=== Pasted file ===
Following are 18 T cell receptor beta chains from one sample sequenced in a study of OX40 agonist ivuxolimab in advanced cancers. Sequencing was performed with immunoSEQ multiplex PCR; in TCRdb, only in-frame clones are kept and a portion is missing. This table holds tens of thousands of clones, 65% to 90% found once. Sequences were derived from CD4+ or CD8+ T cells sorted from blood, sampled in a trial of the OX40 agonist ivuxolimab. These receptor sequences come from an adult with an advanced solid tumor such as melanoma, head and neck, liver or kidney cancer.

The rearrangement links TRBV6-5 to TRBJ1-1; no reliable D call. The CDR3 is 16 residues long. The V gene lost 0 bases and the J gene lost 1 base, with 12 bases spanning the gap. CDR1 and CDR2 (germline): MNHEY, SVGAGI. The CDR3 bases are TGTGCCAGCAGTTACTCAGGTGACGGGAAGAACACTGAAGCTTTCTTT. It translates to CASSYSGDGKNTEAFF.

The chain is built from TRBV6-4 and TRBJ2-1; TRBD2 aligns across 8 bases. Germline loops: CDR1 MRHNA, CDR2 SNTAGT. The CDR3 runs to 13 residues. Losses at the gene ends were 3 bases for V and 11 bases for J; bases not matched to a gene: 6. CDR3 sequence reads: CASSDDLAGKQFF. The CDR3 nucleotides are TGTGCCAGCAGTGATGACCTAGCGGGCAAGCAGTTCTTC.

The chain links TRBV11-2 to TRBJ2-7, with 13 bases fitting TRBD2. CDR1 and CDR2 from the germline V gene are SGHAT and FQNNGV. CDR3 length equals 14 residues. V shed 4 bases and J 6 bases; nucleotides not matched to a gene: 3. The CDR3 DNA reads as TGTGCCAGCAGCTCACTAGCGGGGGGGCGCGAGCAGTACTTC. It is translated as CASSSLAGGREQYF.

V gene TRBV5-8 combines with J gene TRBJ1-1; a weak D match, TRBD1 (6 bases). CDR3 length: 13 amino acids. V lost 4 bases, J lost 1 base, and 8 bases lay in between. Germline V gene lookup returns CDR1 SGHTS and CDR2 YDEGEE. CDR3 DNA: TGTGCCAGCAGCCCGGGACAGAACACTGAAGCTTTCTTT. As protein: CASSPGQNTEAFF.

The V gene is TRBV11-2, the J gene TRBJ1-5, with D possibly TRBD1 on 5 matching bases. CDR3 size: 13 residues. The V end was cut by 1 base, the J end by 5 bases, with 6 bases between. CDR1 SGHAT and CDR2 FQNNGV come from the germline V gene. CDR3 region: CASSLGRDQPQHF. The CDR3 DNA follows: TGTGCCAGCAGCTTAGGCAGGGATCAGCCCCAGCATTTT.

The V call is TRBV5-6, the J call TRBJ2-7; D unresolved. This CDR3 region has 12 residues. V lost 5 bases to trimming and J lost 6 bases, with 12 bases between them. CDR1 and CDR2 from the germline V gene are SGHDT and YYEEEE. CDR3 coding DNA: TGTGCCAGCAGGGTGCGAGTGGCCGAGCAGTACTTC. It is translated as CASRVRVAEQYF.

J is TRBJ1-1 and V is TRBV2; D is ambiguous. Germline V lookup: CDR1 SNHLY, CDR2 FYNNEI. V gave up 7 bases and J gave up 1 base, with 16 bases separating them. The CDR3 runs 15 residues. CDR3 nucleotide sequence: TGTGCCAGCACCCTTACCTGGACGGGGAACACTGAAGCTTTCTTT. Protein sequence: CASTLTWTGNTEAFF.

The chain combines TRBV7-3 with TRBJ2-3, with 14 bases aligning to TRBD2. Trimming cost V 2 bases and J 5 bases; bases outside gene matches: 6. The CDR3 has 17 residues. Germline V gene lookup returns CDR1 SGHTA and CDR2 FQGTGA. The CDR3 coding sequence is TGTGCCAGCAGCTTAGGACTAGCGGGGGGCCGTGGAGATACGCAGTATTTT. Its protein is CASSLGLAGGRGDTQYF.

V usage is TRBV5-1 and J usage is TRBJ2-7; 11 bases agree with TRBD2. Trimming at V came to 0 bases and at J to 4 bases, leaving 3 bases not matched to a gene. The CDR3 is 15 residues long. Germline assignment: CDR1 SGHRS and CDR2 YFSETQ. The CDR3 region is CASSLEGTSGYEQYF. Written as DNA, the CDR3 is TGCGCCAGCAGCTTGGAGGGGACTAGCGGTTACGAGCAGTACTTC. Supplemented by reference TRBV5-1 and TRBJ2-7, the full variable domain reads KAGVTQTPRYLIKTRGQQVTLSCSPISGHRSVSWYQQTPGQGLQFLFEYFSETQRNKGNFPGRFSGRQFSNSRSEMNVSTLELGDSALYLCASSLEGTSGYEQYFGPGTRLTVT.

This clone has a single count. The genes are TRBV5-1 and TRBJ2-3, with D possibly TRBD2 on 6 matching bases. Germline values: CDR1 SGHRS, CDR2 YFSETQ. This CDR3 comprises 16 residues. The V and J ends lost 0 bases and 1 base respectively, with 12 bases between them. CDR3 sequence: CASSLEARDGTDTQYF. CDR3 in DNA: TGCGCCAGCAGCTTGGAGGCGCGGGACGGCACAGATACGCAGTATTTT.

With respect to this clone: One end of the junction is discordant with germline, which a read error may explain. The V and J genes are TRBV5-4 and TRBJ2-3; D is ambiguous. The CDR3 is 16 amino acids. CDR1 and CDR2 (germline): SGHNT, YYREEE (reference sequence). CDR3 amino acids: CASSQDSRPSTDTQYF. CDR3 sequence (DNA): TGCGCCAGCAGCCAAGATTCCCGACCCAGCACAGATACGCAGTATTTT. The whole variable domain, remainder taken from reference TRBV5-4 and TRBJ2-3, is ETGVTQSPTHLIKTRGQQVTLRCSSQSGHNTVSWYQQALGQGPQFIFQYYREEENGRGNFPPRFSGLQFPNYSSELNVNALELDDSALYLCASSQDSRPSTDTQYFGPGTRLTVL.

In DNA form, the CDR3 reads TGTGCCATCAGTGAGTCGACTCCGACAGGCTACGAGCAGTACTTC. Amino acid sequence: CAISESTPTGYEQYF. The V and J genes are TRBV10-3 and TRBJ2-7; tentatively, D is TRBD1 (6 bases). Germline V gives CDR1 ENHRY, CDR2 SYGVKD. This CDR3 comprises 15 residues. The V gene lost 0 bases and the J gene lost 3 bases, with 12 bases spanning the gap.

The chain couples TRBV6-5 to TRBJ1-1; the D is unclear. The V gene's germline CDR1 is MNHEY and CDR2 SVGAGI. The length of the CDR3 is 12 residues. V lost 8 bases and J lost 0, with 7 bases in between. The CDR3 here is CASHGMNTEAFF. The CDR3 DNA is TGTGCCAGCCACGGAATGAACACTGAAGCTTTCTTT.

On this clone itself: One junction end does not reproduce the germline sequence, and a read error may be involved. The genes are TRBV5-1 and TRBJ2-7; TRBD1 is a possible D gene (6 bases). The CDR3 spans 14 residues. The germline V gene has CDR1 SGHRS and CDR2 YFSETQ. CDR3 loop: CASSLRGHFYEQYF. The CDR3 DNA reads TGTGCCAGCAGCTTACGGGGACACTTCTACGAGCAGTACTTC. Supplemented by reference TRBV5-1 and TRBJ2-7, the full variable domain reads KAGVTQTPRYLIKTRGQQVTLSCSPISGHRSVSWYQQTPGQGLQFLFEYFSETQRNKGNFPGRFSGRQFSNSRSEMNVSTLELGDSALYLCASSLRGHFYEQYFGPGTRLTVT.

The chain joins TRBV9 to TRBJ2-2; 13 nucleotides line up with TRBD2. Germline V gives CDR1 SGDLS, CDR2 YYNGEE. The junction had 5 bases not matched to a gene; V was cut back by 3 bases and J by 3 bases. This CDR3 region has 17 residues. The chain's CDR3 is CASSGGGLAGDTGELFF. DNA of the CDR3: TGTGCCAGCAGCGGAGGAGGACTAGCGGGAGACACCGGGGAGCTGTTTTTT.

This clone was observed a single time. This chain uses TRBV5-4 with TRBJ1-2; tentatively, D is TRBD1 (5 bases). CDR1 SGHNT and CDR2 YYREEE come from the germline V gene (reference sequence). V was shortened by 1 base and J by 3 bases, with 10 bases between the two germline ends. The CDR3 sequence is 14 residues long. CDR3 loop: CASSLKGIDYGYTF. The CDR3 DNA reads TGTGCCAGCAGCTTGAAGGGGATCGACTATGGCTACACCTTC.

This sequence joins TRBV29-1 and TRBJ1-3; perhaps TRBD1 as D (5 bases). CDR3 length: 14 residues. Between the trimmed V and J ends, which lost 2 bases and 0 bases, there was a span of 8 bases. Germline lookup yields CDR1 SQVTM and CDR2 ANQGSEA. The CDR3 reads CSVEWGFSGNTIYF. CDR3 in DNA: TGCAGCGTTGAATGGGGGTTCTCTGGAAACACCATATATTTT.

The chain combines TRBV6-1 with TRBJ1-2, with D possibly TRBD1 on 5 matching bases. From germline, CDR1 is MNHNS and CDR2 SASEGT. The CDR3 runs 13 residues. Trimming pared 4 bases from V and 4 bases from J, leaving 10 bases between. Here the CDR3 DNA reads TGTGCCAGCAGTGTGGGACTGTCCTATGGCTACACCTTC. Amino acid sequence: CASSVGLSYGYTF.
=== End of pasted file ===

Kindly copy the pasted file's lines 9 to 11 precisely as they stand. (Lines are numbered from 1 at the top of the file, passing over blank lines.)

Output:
The chain combines TRBV7-3 with TRBJ2-3, with 14 bases aligning to TRBD2. Trimming cost V 2 bases and J 5 bases; bases outside gene matches: 6. The CDR3 has 17 residues. Germline V gene lookup returns CDR1 SGHTA and CDR2 FQGTGA. The CDR3 coding sequence is TGTGCCAGCAGCTTAGGACTAGCGGGGGGCCGTGGAGATACGCAGTATTTT. Its protein is CASSLGLAGGRGDTQYF.

V usage is TRBV5-1 and J usage is TRBJ2-7; 11 bases agree with TRBD2. Trimming at V came to 0 bases and at J to 4 bases, leaving 3 bases not matched to a gene. The CDR3 is 15 residues long. Germline assignment: CDR1 SGHRS and CDR2 YFSETQ. The CDR3 region is CASSLEGTSGYEQYF. Written as DNA, the CDR3 is TGCGCCAGCAGCTTGGAGGGGACTAGCGGTTACGAGCAGTACTTC. Supplemented by reference TRBV5-1 and TRBJ2-7, the full variable domain reads KAGVTQTPRYLIKTRGQQVTLSCSPISGHRSVSWYQQTPGQGLQFLFEYFSETQRNKGNFPGRFSGRQFSNSRSEMNVSTLELGDSALYLCASSLEGTSGYEQYFGPGTRLTVT.

This clone has a single count. The genes are TRBV5-1 and TRBJ2-3, with D possibly TRBD2 on 6 matching bases. Germline values: CDR1 SGHRS, CDR2 YFSETQ. This CDR3 comprises 16 residues. The V and J ends lost 0 bases and 1 base respectively, with 12 bases between them. CDR3 sequence: CASSLEARDGTDTQYF. CDR3 in DNA: TGCGCCAGCAGCTTGGAGGCGCGGGACGGCACAGATACGCAGTATTTT.